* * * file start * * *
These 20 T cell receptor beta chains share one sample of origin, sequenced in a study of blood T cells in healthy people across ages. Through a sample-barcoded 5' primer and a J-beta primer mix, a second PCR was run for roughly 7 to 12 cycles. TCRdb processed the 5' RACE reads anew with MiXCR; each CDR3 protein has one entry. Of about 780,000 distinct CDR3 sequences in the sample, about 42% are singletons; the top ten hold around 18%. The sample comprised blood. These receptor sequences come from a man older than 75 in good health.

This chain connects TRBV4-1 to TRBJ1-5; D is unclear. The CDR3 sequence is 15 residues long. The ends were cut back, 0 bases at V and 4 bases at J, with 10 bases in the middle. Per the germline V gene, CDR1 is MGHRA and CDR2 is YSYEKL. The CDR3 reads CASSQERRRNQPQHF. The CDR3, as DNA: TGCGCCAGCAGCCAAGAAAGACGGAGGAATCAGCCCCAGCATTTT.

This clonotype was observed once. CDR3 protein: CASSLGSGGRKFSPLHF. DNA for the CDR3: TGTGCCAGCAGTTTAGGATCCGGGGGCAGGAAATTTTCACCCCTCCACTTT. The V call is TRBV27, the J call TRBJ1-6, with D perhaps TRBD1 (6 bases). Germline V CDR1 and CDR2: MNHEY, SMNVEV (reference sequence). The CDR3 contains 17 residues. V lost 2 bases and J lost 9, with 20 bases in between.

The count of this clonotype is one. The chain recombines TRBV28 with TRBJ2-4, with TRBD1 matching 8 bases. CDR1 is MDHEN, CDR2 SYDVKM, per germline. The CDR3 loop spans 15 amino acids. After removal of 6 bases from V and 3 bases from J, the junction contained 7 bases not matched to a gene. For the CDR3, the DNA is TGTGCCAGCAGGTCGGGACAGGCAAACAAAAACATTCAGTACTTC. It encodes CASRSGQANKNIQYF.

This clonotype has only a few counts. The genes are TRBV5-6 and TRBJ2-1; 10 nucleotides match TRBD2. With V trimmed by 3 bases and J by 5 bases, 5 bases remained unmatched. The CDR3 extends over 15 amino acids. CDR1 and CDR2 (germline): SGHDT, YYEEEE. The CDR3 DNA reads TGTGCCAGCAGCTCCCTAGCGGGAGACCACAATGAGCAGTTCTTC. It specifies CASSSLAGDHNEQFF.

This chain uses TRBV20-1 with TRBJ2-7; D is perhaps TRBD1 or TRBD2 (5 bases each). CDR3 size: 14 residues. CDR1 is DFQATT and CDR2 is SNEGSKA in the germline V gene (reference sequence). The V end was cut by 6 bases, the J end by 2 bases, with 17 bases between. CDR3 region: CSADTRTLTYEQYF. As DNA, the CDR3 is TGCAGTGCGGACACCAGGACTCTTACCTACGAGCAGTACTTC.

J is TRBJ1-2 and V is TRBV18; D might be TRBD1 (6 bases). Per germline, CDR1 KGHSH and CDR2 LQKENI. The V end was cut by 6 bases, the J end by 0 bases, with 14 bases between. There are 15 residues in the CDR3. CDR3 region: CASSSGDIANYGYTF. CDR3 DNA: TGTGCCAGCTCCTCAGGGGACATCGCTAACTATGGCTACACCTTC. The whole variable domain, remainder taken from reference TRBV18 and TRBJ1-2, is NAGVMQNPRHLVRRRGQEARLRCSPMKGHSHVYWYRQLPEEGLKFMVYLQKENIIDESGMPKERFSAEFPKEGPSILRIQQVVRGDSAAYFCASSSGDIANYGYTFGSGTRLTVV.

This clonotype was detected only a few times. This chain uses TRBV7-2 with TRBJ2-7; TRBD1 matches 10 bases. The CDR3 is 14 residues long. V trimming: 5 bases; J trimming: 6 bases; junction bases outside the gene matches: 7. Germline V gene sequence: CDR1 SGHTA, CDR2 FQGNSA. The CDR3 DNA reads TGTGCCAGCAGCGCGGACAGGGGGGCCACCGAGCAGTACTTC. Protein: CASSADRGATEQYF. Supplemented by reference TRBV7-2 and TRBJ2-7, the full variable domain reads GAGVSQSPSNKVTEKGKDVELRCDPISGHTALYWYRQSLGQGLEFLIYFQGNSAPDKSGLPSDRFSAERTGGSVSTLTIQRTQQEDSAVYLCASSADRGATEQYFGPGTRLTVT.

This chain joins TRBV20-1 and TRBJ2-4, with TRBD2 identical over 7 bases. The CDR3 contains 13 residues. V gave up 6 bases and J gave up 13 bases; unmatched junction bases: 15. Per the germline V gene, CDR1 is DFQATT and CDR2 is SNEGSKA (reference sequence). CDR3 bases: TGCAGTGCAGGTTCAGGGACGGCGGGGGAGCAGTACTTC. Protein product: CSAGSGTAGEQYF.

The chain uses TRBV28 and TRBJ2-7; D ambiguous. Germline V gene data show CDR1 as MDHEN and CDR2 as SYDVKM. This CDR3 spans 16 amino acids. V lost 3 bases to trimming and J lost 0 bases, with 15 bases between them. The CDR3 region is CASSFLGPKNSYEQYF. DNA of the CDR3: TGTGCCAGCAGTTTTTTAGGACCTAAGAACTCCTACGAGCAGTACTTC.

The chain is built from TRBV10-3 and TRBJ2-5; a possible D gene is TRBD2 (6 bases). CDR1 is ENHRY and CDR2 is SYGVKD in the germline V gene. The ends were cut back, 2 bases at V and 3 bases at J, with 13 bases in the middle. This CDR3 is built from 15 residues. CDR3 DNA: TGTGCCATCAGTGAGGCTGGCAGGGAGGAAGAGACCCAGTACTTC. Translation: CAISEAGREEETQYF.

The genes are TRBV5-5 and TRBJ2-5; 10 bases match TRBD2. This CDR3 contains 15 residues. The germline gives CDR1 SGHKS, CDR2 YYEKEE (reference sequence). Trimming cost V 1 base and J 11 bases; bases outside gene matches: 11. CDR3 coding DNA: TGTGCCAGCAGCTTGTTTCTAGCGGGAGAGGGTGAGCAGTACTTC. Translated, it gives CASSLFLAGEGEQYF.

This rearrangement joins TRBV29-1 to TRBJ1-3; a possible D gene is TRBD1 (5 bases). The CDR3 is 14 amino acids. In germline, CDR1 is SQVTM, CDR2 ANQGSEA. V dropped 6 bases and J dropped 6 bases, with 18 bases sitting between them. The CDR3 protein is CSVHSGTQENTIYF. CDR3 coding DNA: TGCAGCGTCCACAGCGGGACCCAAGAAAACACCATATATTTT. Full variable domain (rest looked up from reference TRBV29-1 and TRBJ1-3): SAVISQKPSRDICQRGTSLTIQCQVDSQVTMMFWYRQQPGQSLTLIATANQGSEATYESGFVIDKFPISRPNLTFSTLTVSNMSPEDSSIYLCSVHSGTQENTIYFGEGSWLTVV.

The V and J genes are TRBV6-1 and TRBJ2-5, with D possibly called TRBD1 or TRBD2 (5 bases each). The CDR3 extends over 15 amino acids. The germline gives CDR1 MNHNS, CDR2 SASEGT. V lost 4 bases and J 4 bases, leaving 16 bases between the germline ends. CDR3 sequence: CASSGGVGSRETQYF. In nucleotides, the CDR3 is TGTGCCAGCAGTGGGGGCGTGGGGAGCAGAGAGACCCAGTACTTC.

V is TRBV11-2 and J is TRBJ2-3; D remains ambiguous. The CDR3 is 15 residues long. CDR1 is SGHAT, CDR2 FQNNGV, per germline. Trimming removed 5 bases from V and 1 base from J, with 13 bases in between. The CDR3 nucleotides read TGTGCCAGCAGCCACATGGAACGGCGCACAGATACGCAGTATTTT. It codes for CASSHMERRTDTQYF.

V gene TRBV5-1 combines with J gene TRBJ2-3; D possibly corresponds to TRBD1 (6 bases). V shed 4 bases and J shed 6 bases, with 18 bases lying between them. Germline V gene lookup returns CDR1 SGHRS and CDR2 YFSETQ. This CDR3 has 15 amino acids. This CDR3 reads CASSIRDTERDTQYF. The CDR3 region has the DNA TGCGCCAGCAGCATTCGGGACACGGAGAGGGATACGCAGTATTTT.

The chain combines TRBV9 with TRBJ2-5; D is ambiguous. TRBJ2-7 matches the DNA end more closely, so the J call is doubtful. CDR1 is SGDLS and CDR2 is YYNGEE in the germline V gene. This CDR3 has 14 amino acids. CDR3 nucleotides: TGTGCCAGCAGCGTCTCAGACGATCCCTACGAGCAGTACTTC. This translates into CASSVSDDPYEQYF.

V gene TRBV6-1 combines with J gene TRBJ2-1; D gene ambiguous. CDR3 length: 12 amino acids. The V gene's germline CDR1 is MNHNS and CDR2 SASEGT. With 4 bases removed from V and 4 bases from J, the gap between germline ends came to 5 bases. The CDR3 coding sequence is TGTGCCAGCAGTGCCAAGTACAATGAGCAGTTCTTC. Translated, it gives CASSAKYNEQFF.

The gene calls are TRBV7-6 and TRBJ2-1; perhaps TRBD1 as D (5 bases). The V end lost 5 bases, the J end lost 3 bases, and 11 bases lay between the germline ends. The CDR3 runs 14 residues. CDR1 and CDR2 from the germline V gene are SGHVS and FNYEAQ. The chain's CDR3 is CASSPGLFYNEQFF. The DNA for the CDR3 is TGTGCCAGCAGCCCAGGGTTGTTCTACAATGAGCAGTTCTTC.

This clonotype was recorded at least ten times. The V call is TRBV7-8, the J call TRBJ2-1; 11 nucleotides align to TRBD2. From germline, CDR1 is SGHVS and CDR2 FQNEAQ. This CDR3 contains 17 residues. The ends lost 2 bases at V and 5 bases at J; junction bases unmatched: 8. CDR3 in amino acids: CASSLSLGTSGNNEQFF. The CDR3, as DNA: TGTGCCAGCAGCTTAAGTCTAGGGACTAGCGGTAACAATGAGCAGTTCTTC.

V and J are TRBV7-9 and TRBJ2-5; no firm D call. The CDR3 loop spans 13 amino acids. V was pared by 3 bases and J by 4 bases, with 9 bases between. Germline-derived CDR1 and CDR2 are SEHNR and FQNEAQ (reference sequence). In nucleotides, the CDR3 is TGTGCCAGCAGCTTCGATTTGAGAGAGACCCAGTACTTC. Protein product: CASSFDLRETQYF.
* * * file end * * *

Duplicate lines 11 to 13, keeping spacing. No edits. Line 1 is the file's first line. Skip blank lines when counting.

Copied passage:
The chain is built from TRBV10-3 and TRBJ2-5; a possible D gene is TRBD2 (6 bases). CDR1 is ENHRY and CDR2 is SYGVKD in the germline V gene. The ends were cut back, 2 bases at V and 3 bases at J, with 13 bases in the middle. This CDR3 is built from 15 residues. CDR3 DNA: TGTGCCATCAGTGAGGCTGGCAGGGAGGAAGAGACCCAGTACTTC. Translation: CAISEAGREEETQYF.

The genes are TRBV5-5 and TRBJ2-5; 10 bases match TRBD2. This CDR3 contains 15 residues. The germline gives CDR1 SGHKS, CDR2 YYEKEE (reference sequence). Trimming cost V 1 base and J 11 bases; bases outside gene matches: 11. CDR3 coding DNA: TGTGCCAGCAGCTTGTTTCTAGCGGGAGAGGGTGAGCAGTACTTC. Translated, it gives CASSLFLAGEGEQYF.

This rearrangement joins TRBV29-1 to TRBJ1-3; a possible D gene is TRBD1 (5 bases). The CDR3 is 14 amino acids. In germline, CDR1 is SQVTM, CDR2 ANQGSEA. V dropped 6 bases and J dropped 6 bases, with 18 bases sitting between them. The CDR3 protein is CSVHSGTQENTIYF. CDR3 coding DNA: TGCAGCGTCCACAGCGGGACCCAAGAAAACACCATATATTTT. Full variable domain (rest looked up from reference TRBV29-1 and TRBJ1-3): SAVISQKPSRDICQRGTSLTIQCQVDSQVTMMFWYRQQPGQSLTLIATANQGSEATYESGFVIDKFPISRPNLTFSTLTVSNMSPEDSSIYLCSVHSGTQENTIYFGEGSWLTVV.